80s nostalgia

I just saw a post where someone complained about adults cosplaying as the kids from Stranger Things and saying in their tags that it’s gross. lol. What? So adults dressing up as a character in a non sexualised way, enjoying 80s nostalgia, who love the tv show, who love these characters and enjoying just the pure innocence and fun are gross? Sure. The only gross thing is that kind of thinking about such an innocent thing.


What’s the matter, my dear, don’t you like your toys?

This spectacular cosplay of Agnes, The Junk Lady from Labyrinth, is the latest awesome creation of Jen Yates of Epbot (previously featured here) and her husband John. They recently debuted Agnes at Megacon, taking turns wearing the costume around the convention, and won Best In Show at the MegaCon costume contest

Visit Epbot to get a good look at all the details Jen and John painstakingly packed into this costume. The even incorporated the he little blue “Ello!” worm riding on the back of Agnes’ junk pile:

But photos alone don’t do justice to this amazing cosplay. To fully appreciate it you must witness Agnes in motion:

And boy, how she Dance Magic-dances:

A video posted by Jen Yates (@epbot) on May 28, 2016 at 8:39pm PDT

Visit Epbot to read all about how Jen and John created this outstanding costume as well as their experience at Megacon.

Top photos by @Dwayne1977, all the rest by Epbot.

[via Fashionably Geek]


I stayed up way too late to finish this, haha. <3 But was worth it. I still want to add more star bead work all over, but for the most part this is done.  This vest has lots of vintage fabric on it, like Care Bears, My Little Pony, Lady Lovely Locks, and Popples.  The Little Twin star fabric is not vintage but it sure is cute as hell. Also has some of my own fabric I got printed at spoonflower, 2 custom Cardcaptor Sakura patches by Cherriesama, resin stars [x], and mint/pink spikes.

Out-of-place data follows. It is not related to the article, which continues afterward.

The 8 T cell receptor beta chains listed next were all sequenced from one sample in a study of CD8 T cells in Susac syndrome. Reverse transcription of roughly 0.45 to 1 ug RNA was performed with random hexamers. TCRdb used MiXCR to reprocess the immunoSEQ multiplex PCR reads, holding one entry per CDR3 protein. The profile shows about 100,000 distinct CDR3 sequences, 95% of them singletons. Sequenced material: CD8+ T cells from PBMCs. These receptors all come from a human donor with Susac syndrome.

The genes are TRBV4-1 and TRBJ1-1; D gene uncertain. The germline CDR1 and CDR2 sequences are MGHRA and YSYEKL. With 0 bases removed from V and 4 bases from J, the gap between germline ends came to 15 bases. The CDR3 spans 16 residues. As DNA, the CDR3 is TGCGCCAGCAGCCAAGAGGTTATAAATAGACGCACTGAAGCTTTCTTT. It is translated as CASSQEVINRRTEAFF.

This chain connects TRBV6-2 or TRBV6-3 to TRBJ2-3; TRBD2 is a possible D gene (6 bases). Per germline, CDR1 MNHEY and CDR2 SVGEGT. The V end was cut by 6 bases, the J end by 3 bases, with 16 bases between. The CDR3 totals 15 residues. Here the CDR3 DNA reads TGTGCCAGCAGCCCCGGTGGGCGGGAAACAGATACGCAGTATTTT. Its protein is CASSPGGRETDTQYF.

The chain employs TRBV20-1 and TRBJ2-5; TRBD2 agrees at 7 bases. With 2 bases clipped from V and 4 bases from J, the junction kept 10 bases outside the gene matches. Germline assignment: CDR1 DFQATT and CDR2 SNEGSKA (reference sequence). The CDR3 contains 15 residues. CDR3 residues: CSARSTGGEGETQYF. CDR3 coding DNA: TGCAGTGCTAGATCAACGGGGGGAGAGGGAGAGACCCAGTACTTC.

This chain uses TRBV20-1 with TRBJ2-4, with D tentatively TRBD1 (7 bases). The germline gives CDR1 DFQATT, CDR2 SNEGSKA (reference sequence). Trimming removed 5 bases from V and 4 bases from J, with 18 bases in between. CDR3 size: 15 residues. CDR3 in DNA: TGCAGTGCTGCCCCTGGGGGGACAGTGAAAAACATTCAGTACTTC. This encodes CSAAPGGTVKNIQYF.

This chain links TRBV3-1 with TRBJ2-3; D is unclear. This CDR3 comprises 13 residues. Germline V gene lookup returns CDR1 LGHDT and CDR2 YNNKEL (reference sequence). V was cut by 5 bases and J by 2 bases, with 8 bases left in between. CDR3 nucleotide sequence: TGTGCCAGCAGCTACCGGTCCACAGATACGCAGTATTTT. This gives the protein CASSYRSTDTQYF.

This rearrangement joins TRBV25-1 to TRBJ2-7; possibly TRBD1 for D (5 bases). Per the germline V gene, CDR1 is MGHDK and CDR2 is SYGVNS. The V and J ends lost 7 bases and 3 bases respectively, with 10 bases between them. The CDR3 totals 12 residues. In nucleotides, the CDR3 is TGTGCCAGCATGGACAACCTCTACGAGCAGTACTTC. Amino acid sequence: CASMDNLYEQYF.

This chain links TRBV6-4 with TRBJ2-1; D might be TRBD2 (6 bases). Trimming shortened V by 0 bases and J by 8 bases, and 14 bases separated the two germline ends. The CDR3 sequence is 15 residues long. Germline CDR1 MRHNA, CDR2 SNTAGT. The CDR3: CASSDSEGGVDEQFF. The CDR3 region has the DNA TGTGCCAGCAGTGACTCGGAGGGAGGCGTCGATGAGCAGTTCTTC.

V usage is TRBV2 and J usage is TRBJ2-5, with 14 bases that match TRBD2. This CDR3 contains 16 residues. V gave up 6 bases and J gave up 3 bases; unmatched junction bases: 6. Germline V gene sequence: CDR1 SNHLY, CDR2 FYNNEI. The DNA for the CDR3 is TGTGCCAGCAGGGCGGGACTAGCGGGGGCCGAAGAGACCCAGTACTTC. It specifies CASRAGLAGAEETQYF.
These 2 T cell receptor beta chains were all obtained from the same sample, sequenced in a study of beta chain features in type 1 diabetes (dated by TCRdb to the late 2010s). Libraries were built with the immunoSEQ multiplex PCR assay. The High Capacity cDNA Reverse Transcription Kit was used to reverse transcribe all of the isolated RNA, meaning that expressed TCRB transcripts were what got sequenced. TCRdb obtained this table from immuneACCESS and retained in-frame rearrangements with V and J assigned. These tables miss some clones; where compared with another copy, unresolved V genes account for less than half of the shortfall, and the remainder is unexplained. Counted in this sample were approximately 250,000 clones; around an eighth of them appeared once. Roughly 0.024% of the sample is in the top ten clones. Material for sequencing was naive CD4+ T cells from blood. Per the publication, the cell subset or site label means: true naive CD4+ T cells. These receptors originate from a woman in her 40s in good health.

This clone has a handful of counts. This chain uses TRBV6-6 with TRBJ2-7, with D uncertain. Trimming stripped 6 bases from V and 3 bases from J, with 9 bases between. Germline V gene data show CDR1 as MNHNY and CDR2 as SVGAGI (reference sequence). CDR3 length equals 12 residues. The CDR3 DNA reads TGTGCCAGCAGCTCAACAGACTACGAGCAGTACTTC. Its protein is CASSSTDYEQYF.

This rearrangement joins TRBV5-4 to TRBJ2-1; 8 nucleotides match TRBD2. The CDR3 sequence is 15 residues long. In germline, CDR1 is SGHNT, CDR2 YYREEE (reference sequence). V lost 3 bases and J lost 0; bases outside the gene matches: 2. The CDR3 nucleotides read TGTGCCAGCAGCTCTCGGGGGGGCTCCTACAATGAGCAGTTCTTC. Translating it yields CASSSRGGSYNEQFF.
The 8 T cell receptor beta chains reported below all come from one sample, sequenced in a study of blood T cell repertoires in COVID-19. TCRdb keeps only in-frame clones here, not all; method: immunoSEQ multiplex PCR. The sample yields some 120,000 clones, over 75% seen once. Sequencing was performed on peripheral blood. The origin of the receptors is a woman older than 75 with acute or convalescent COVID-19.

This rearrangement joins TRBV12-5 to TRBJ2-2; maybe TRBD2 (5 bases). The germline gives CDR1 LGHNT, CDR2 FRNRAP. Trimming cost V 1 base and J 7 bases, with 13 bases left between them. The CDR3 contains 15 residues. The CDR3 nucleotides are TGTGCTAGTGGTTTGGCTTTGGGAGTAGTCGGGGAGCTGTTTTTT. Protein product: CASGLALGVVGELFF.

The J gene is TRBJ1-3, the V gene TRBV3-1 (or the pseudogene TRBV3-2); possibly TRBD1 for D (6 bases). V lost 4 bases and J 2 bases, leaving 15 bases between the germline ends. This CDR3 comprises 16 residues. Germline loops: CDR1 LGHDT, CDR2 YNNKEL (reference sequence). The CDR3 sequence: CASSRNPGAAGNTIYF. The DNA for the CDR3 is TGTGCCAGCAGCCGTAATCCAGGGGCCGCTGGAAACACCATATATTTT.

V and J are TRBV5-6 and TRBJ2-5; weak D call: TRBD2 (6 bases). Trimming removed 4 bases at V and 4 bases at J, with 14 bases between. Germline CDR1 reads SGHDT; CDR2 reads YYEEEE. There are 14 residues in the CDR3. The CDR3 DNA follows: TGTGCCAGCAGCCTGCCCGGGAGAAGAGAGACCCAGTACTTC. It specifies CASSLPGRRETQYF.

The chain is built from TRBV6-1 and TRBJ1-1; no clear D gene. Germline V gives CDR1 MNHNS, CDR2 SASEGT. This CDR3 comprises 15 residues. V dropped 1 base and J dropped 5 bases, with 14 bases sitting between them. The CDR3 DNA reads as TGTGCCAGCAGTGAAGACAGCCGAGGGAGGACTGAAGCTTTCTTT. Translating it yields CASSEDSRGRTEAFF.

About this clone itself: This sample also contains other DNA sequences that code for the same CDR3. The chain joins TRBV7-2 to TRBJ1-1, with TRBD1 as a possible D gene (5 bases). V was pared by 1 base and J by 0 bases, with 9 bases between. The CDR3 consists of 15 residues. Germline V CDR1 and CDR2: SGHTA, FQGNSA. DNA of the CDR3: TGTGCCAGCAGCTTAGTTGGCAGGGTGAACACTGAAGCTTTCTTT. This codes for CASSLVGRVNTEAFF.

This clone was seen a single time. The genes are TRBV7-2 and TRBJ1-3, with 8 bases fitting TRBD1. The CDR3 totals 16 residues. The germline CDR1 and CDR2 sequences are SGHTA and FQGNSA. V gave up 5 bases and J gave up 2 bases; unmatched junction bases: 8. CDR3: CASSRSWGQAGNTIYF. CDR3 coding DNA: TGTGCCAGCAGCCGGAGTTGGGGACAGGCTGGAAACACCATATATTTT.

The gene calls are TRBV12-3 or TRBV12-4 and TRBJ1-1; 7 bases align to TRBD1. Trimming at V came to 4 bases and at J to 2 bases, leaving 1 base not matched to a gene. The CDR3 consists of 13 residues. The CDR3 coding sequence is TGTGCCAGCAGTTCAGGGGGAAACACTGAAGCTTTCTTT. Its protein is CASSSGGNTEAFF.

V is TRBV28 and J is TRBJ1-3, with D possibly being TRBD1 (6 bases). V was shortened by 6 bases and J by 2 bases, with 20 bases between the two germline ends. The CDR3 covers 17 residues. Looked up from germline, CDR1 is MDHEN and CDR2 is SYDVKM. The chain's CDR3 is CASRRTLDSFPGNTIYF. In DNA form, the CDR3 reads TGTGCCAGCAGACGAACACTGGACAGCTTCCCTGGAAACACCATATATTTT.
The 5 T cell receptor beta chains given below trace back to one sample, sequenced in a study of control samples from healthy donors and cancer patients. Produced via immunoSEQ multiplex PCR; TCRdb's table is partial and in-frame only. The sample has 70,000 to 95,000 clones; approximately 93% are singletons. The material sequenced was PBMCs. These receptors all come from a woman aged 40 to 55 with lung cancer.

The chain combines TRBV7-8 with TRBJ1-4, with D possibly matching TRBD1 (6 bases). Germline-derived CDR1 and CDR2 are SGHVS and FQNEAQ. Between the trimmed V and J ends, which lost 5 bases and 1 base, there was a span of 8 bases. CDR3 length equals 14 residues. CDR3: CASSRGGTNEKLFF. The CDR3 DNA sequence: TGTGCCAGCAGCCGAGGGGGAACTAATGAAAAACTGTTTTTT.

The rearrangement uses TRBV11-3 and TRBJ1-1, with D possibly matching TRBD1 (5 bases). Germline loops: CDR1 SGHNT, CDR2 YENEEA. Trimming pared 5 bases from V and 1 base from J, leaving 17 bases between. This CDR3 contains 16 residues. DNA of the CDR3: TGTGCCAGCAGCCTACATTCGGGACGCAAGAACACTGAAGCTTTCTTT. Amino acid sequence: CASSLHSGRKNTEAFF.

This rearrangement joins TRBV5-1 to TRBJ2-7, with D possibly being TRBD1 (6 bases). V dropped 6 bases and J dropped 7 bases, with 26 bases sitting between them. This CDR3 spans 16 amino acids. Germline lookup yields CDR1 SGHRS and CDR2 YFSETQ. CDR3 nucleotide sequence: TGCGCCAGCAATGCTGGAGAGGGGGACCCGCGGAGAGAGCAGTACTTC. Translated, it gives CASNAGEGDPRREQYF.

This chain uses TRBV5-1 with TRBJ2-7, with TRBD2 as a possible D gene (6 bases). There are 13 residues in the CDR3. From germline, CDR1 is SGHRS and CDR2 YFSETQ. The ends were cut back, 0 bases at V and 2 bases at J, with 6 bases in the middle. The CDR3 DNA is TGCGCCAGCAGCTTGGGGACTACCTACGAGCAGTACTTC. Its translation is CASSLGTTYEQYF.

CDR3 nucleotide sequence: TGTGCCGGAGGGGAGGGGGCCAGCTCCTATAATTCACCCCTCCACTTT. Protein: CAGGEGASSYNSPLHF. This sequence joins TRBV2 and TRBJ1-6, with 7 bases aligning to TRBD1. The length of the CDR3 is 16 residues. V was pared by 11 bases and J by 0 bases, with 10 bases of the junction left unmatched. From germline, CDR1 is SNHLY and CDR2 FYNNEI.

Keith Haring painting the National Gallery of Victoria mural in Australia, February 1984.

In 1984 during a three week visit to Australia, New York artist Keith Haring undertook a number of public art events. The artist’s willingness to create a deliberately ephemeral work at the NGV, on glass, accorded with “Haring’s desire to devaluate a presumed superiority of individualistic drawing on paper or canvas over other kinds of cultural artefacts, considering all surface as having equal worth.”

Haring first set up the small ghetto-blaster he carried everywhere, which was decorated by artist Kenny Scharf. John Buckley recalled him at work:

“With his beaut little Kenny Scharf radio that he brought over with him from New York, that was blasting away the whole time. He loved the scissor-lift. He was like a kid with a new toy, because he had never been on a scissor-lift before, andhe just had the best fun with that. [Before too long] he was a pro with it; he knew how to manoeuvre it in the finest possible way.”

Haring had been brought to look at the window only a day or two before he began the mural. Without any template or grid-lines he painted porportionally without any hestiation or mistakes. Haring painting constantly at eye level, not needing to move the cherry picker back to judge how the whole might be coming together. As Haring himself observed at this time:

“One of the things I have been most interested in is the role of chance in situations – letting things happen by themselves. My drawings are never pre-planned. I never sketch a plan for a drawing, even for huge wall murals.”

Haring was also happy to be interrupted at any point, frequently stopping his painting to talk to visiting schoolchildren, sign autographs and quickly sketch souvenir drawings for curious new fans of his work – returning to the mural after each of these intermissions without missing a beat.